Updated: Feb 13
Want to Instagram it? Sorry, wrong canyon!
In a recent piece for Euronews which posited that Crete may be Europe's last wild frontier, I mentioned what is perhaps the most jarring geological vision in Europe other than the Sicily's marvelously ominous Mount Etna: Crete's Gorge of Ha.
The first time I saw Ha—and this is no joke—I did a double take and very nearly swerved off the Ierapetra road, finally pulling over for a better look even though doing so risked making me late for lunch at the renowned Dikti Taverna in the Lassithi plateau, where I intended to confirm a rumor involving Jennifer Lopez, two of her friends and a pork chop. Whether you view Ha's frankly forboding cleft entrance the first or thousandth time you'll understand why Greek myths point to Crete as the birthplace of the brawniest of all the gods, Zeus, because it looks like after creating the perfect mountain he tried smashing it in two, just for the hell of it (wait—hell, that's another god) -- in reality of course it was tectonic activity that created the kilometer-long gorge (as for the name Ha, it comes from chasko, meaning "to form a gap" in Greek), waterfalls plunging into hidden pools from heights of up to 240 meters included. So you might even say the place isn't made for mere mortals—unless they have the proper training, that is. Which brings me to Yiannis Bromirakis of the Cretan Canyoning Association. He spoke to me about the daunting challenges that face anyone who wishes to take on a "technical" canyon such as Ha because, as he put it, with a gorge like this "if you make one mistake, maybe it's your last mistake.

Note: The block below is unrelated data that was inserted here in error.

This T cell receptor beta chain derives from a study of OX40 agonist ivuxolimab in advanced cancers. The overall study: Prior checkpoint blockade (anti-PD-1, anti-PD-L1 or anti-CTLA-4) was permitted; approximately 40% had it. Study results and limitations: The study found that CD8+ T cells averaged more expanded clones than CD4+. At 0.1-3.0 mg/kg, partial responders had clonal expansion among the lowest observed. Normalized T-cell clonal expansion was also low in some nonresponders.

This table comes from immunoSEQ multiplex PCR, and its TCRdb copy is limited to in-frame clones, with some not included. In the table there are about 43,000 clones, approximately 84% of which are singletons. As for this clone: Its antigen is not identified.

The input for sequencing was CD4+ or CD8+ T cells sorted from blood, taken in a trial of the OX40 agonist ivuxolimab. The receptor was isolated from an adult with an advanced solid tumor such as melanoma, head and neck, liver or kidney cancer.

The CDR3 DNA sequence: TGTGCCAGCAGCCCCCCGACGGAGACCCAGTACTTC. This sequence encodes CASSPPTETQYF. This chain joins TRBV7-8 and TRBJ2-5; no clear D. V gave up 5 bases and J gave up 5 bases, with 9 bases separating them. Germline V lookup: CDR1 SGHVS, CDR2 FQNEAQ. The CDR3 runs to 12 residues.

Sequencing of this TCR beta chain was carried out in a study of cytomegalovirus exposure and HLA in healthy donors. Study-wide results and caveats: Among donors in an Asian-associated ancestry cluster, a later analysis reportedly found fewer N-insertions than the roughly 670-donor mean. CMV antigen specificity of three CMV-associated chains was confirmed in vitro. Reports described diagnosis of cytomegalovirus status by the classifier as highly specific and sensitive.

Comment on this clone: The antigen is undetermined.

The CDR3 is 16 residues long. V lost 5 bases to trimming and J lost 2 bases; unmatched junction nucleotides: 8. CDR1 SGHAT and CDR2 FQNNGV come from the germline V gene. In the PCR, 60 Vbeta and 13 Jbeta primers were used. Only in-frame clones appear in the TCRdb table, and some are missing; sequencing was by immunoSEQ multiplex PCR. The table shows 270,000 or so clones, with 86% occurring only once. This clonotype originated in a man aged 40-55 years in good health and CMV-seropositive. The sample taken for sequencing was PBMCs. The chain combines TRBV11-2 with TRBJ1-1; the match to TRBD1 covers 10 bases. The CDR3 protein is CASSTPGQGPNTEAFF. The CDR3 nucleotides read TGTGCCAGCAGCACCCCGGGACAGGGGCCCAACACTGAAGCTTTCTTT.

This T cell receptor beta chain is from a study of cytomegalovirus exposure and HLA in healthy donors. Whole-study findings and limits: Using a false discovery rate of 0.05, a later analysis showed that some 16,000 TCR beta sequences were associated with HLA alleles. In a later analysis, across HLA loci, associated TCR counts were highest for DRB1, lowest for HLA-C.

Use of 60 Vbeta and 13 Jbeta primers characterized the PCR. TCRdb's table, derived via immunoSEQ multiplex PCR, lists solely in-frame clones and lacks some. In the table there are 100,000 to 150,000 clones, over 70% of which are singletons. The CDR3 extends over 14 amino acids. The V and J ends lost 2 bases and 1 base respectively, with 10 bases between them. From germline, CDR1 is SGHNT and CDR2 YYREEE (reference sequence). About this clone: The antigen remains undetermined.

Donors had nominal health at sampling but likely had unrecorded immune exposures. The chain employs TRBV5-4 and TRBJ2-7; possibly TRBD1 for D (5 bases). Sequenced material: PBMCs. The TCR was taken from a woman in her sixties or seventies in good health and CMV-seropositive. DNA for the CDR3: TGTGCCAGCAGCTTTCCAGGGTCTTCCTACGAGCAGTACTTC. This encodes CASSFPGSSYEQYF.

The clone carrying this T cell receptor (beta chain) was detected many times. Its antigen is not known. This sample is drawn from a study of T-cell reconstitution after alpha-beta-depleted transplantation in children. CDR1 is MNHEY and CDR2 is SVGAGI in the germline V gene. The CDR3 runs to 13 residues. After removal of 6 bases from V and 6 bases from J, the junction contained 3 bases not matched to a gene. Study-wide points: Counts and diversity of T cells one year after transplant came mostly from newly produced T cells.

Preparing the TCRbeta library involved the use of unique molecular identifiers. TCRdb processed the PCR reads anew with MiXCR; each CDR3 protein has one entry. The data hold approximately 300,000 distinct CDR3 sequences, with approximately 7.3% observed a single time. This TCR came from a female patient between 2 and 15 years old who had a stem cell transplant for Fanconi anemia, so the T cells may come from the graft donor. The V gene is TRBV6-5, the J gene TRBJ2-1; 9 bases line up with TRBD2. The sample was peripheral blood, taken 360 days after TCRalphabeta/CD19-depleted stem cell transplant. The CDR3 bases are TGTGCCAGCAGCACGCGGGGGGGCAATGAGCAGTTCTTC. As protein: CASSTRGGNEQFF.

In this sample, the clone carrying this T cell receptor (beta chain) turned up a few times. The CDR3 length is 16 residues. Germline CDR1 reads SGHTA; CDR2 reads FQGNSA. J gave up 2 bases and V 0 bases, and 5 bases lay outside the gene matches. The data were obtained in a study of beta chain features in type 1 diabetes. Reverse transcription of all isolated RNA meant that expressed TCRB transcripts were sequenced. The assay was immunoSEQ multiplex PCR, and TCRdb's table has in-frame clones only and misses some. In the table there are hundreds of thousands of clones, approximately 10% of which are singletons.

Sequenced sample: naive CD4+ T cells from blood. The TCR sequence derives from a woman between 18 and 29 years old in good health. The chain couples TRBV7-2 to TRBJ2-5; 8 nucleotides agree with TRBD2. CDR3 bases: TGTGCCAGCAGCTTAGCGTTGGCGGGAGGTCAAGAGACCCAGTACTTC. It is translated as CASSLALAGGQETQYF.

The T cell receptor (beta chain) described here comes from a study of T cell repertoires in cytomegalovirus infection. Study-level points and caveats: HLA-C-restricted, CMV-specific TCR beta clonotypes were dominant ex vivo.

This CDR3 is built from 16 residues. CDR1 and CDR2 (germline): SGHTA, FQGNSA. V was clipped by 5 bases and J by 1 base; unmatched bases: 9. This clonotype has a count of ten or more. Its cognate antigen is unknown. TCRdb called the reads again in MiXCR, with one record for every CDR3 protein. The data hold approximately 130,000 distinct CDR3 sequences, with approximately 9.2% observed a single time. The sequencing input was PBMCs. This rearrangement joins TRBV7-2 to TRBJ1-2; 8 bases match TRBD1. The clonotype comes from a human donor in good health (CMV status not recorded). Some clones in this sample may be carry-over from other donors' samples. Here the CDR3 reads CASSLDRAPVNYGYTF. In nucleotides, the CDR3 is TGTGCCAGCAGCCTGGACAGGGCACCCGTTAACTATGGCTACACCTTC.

But it sure does look like a lot of fun, right? Here's to falling into the gap...
...and some more pictures that didn't make it into my Euronews story
Ha is hardcore rustic—there are no glass viewing platforms or other such sillinesses, and forget about Instagram because you either go with an experienced guide like Yiannis or you don't go at all. If you like waterfalls bear in mind that they are at their most forceful in winter. And again, never go inside on your own—even goats that have wandered in tend to lose their way and turn into a pile of goat bones. Unless a guide happens to be on hand, spots one and spirits it out.
Video and photos courtesy Yiannis Bromirakis